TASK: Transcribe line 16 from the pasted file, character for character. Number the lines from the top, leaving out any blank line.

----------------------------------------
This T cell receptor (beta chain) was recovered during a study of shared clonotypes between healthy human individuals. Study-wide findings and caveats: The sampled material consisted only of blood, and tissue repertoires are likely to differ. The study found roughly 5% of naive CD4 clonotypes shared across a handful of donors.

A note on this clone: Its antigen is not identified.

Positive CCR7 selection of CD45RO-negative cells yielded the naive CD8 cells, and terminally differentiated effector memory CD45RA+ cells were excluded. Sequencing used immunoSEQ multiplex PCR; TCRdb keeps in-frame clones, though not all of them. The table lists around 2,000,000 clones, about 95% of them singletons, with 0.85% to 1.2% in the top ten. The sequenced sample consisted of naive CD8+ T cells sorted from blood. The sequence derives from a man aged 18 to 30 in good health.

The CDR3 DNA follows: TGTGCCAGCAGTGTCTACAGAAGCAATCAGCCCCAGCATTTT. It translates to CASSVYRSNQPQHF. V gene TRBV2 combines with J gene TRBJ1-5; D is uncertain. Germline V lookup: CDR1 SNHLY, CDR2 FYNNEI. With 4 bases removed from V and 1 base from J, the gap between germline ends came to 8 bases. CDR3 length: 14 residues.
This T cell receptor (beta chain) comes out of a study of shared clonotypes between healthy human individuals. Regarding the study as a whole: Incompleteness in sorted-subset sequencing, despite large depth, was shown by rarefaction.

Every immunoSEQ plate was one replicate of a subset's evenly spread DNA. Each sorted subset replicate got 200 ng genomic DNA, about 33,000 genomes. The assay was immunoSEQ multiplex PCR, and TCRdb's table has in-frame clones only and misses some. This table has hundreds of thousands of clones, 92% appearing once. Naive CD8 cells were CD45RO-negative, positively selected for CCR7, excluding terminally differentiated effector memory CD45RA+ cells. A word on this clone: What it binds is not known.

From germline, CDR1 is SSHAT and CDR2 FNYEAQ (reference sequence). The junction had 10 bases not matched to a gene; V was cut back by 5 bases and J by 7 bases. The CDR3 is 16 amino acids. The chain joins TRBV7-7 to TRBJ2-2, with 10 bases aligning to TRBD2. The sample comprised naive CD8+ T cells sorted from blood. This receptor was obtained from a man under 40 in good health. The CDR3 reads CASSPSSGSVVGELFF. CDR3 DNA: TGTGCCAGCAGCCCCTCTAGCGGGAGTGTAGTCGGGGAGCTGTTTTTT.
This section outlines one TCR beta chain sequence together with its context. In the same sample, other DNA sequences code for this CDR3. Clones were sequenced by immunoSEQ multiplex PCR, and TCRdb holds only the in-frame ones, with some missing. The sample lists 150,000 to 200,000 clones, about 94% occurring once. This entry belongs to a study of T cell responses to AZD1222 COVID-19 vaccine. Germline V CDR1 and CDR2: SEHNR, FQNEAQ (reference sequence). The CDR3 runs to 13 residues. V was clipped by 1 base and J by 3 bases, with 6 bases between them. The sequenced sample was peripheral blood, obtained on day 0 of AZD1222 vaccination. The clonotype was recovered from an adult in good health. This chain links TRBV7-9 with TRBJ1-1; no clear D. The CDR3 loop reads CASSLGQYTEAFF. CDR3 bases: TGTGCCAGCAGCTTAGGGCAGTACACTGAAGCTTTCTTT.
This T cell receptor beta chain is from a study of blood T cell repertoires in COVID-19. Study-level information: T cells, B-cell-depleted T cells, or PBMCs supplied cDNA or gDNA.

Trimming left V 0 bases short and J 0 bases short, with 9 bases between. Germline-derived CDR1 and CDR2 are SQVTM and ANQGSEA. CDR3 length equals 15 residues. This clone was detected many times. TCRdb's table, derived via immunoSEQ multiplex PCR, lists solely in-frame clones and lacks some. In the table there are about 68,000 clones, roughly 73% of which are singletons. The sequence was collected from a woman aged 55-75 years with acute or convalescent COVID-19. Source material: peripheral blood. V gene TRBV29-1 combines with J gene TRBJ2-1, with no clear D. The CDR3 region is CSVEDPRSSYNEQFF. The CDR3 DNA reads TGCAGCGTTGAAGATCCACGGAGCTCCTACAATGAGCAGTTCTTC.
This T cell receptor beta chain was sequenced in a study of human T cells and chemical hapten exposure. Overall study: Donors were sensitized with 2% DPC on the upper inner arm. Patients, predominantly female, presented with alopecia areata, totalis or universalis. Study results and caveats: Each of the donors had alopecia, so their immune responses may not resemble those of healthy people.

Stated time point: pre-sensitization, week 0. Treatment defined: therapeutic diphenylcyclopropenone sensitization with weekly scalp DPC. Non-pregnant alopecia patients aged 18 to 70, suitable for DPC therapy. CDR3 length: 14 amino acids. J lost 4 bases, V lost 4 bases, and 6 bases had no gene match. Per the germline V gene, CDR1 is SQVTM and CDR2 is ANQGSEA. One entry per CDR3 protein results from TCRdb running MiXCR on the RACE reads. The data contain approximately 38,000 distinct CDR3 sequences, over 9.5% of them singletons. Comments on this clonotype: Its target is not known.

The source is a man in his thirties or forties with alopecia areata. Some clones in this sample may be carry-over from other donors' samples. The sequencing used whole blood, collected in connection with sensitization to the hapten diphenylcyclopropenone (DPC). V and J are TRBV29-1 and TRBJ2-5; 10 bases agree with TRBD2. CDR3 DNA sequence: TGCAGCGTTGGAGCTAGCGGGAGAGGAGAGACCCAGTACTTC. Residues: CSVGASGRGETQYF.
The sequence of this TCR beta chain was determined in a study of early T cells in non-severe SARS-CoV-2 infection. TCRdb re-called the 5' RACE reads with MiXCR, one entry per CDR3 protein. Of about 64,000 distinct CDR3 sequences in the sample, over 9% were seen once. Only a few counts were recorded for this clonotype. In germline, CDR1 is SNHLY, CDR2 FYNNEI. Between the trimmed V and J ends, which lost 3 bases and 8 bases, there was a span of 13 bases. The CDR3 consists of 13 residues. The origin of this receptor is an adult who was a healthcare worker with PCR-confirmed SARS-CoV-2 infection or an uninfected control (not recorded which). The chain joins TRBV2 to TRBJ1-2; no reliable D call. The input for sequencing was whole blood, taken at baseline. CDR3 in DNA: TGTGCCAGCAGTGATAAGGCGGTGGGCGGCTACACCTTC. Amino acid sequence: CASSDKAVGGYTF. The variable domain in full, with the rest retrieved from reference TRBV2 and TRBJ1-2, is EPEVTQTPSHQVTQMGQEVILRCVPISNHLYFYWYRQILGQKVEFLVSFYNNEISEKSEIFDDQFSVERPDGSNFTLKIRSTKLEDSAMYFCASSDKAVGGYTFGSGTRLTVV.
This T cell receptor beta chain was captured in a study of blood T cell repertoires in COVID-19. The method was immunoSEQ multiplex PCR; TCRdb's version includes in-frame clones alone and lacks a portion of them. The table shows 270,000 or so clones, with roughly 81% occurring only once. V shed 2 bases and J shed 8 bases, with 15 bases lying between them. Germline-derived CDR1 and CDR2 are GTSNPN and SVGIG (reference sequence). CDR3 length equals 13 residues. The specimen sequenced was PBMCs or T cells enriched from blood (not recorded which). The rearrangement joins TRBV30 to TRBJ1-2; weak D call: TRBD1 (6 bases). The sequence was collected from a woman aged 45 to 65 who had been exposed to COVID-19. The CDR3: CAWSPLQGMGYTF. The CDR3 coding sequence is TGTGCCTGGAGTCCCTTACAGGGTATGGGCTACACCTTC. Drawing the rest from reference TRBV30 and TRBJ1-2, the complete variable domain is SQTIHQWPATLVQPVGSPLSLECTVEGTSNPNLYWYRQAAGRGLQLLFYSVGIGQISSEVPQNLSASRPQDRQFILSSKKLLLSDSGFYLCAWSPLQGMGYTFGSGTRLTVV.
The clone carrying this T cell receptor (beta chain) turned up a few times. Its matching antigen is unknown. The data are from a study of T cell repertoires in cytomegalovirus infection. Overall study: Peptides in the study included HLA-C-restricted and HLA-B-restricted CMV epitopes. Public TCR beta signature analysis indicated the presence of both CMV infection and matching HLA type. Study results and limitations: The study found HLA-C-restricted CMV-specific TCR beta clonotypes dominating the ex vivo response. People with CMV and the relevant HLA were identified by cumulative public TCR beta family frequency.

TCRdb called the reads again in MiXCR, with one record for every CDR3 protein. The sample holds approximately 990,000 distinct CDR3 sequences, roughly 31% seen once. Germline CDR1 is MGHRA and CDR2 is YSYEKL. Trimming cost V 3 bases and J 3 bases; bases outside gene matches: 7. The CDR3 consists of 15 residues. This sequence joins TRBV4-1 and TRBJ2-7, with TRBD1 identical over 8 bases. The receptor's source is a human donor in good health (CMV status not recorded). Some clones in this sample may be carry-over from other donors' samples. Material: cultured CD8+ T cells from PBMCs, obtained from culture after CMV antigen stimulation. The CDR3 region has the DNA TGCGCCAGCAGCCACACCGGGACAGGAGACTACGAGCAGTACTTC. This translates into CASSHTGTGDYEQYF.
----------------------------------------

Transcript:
The clone carrying this T cell receptor (beta chain) turned up a few times. Its matching antigen is unknown. The data are from a study of T cell repertoires in cytomegalovirus infection. Overall study: Peptides in the study included HLA-C-restricted and HLA-B-restricted CMV epitopes. Public TCR beta signature analysis indicated the presence of both CMV infection and matching HLA type. Study results and limitations: The study found HLA-C-restricted CMV-specific TCR beta clonotypes dominating the ex vivo response. People with CMV and the relevant HLA were identified by cumulative public TCR beta family frequency.